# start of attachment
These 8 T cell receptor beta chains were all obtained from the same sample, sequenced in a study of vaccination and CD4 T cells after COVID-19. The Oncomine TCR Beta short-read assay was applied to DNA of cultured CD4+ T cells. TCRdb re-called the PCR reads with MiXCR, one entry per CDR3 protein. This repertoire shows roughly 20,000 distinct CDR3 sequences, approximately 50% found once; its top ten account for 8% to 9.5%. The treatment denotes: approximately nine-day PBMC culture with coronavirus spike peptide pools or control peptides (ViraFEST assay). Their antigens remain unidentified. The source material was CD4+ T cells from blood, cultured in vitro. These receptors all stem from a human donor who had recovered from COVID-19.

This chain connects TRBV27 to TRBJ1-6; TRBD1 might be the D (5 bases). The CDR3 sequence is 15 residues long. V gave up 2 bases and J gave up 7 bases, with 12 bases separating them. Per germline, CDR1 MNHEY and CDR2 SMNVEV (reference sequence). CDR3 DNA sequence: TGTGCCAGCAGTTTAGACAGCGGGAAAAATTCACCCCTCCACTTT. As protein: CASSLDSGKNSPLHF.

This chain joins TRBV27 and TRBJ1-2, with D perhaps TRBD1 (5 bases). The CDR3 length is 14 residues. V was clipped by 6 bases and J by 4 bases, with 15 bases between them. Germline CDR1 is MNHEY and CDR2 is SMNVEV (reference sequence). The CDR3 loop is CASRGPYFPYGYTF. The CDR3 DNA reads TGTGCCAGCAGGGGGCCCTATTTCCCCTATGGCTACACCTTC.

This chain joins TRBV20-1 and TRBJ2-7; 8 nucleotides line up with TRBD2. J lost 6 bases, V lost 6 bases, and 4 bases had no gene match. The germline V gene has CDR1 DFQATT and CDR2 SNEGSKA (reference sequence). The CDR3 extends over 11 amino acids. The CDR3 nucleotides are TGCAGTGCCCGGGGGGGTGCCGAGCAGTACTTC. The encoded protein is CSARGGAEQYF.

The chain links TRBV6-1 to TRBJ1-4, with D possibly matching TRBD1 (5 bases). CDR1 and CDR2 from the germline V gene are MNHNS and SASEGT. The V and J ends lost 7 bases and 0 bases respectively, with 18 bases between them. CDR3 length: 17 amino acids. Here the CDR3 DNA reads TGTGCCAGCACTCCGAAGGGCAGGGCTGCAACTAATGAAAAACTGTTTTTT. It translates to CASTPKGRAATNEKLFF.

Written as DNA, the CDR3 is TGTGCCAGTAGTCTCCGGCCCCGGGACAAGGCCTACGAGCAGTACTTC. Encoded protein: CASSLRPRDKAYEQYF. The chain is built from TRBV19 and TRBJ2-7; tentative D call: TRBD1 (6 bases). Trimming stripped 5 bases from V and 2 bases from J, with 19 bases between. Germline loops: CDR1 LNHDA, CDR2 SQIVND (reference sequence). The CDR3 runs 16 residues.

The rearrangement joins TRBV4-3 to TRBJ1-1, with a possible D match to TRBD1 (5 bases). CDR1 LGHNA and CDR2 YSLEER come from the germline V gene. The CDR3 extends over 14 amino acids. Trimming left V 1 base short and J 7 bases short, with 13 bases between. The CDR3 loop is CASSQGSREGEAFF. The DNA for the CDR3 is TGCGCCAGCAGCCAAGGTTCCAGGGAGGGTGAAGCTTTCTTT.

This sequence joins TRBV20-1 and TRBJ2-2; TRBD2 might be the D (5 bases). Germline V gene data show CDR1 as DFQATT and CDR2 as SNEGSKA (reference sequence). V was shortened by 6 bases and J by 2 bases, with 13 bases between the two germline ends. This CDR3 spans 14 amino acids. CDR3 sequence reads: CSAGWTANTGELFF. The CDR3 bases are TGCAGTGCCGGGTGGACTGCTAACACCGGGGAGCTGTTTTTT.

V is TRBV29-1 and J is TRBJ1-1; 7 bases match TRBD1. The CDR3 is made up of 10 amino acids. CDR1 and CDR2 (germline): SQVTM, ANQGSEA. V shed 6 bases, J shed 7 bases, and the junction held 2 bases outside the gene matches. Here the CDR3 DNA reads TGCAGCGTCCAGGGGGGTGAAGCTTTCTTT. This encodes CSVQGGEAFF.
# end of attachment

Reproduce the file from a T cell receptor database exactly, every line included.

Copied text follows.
These 8 T cell receptor beta chains were all obtained from the same sample, sequenced in a study of vaccination and CD4 T cells after COVID-19. The Oncomine TCR Beta short-read assay was applied to DNA of cultured CD4+ T cells. TCRdb re-called the PCR reads with MiXCR, one entry per CDR3 protein. This repertoire shows roughly 20,000 distinct CDR3 sequences, approximately 50% found once; its top ten account for 8% to 9.5%. The treatment denotes: approximately nine-day PBMC culture with coronavirus spike peptide pools or control peptides (ViraFEST assay). Their antigens remain unidentified. The source material was CD4+ T cells from blood, cultured in vitro. These receptors all stem from a human donor who had recovered from COVID-19.

This chain connects TRBV27 to TRBJ1-6; TRBD1 might be the D (5 bases). The CDR3 sequence is 15 residues long. V gave up 2 bases and J gave up 7 bases, with 12 bases separating them. Per germline, CDR1 MNHEY and CDR2 SMNVEV (reference sequence). CDR3 DNA sequence: TGTGCCAGCAGTTTAGACAGCGGGAAAAATTCACCCCTCCACTTT. As protein: CASSLDSGKNSPLHF.

This chain joins TRBV27 and TRBJ1-2, with D perhaps TRBD1 (5 bases). The CDR3 length is 14 residues. V was clipped by 6 bases and J by 4 bases, with 15 bases between them. Germline CDR1 is MNHEY and CDR2 is SMNVEV (reference sequence). The CDR3 loop is CASRGPYFPYGYTF. The CDR3 DNA reads TGTGCCAGCAGGGGGCCCTATTTCCCCTATGGCTACACCTTC.

This chain joins TRBV20-1 and TRBJ2-7; 8 nucleotides line up with TRBD2. J lost 6 bases, V lost 6 bases, and 4 bases had no gene match. The germline V gene has CDR1 DFQATT and CDR2 SNEGSKA (reference sequence). The CDR3 extends over 11 amino acids. The CDR3 nucleotides are TGCAGTGCCCGGGGGGGTGCCGAGCAGTACTTC. The encoded protein is CSARGGAEQYF.

The chain links TRBV6-1 to TRBJ1-4, with D possibly matching TRBD1 (5 bases). CDR1 and CDR2 from the germline V gene are MNHNS and SASEGT. The V and J ends lost 7 bases and 0 bases respectively, with 18 bases between them. CDR3 length: 17 amino acids. Here the CDR3 DNA reads TGTGCCAGCACTCCGAAGGGCAGGGCTGCAACTAATGAAAAACTGTTTTTT. It translates to CASTPKGRAATNEKLFF.

Written as DNA, the CDR3 is TGTGCCAGTAGTCTCCGGCCCCGGGACAAGGCCTACGAGCAGTACTTC. Encoded protein: CASSLRPRDKAYEQYF. The chain is built from TRBV19 and TRBJ2-7; tentative D call: TRBD1 (6 bases). Trimming stripped 5 bases from V and 2 bases from J, with 19 bases between. Germline loops: CDR1 LNHDA, CDR2 SQIVND (reference sequence). The CDR3 runs 16 residues.

The rearrangement joins TRBV4-3 to TRBJ1-1, with a possible D match to TRBD1 (5 bases). CDR1 LGHNA and CDR2 YSLEER come from the germline V gene. The CDR3 extends over 14 amino acids. Trimming left V 1 base short and J 7 bases short, with 13 bases between. The CDR3 loop is CASSQGSREGEAFF. The DNA for the CDR3 is TGCGCCAGCAGCCAAGGTTCCAGGGAGGGTGAAGCTTTCTTT.

This sequence joins TRBV20-1 and TRBJ2-2; TRBD2 might be the D (5 bases). Germline V gene data show CDR1 as DFQATT and CDR2 as SNEGSKA (reference sequence). V was shortened by 6 bases and J by 2 bases, with 13 bases between the two germline ends. This CDR3 spans 14 amino acids. CDR3 sequence reads: CSAGWTANTGELFF. The CDR3 bases are TGCAGTGCCGGGTGGACTGCTAACACCGGGGAGCTGTTTTTT.

V is TRBV29-1 and J is TRBJ1-1; 7 bases match TRBD1. The CDR3 is made up of 10 amino acids. CDR1 and CDR2 (germline): SQVTM, ANQGSEA. V shed 6 bases, J shed 7 bases, and the junction held 2 bases outside the gene matches. Here the CDR3 DNA reads TGCAGCGTCCAGGGGGGTGAAGCTTTCTTT. This encodes CSVQGGEAFF.